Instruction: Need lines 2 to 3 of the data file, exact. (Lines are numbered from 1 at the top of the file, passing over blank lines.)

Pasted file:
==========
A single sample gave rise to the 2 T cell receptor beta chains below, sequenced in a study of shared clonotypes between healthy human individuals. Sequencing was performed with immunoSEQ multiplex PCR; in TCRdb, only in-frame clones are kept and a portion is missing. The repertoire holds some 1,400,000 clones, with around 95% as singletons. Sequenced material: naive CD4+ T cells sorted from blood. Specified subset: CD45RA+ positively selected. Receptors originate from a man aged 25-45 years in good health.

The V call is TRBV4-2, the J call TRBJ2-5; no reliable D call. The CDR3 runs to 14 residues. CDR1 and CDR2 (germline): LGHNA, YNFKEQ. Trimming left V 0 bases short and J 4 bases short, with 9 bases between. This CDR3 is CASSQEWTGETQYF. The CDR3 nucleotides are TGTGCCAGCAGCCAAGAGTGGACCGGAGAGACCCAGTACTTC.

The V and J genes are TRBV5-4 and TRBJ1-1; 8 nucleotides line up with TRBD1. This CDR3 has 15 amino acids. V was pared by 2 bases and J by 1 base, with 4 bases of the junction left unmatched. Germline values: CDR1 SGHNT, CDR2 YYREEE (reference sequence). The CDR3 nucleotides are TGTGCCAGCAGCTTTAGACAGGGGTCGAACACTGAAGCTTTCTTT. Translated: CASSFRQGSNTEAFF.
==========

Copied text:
The V call is TRBV4-2, the J call TRBJ2-5; no reliable D call. The CDR3 runs to 14 residues. CDR1 and CDR2 (germline): LGHNA, YNFKEQ. Trimming left V 0 bases short and J 4 bases short, with 9 bases between. This CDR3 is CASSQEWTGETQYF. The CDR3 nucleotides are TGTGCCAGCAGCCAAGAGTGGACCGGAGAGACCCAGTACTTC.

The V and J genes are TRBV5-4 and TRBJ1-1; 8 nucleotides line up with TRBD1. This CDR3 has 15 amino acids. V was pared by 2 bases and J by 1 base, with 4 bases of the junction left unmatched. Germline values: CDR1 SGHNT, CDR2 YYREEE (reference sequence). The CDR3 nucleotides are TGTGCCAGCAGCTTTAGACAGGGGTCGAACACTGAAGCTTTCTTT. Translated: CASSFRQGSNTEAFF.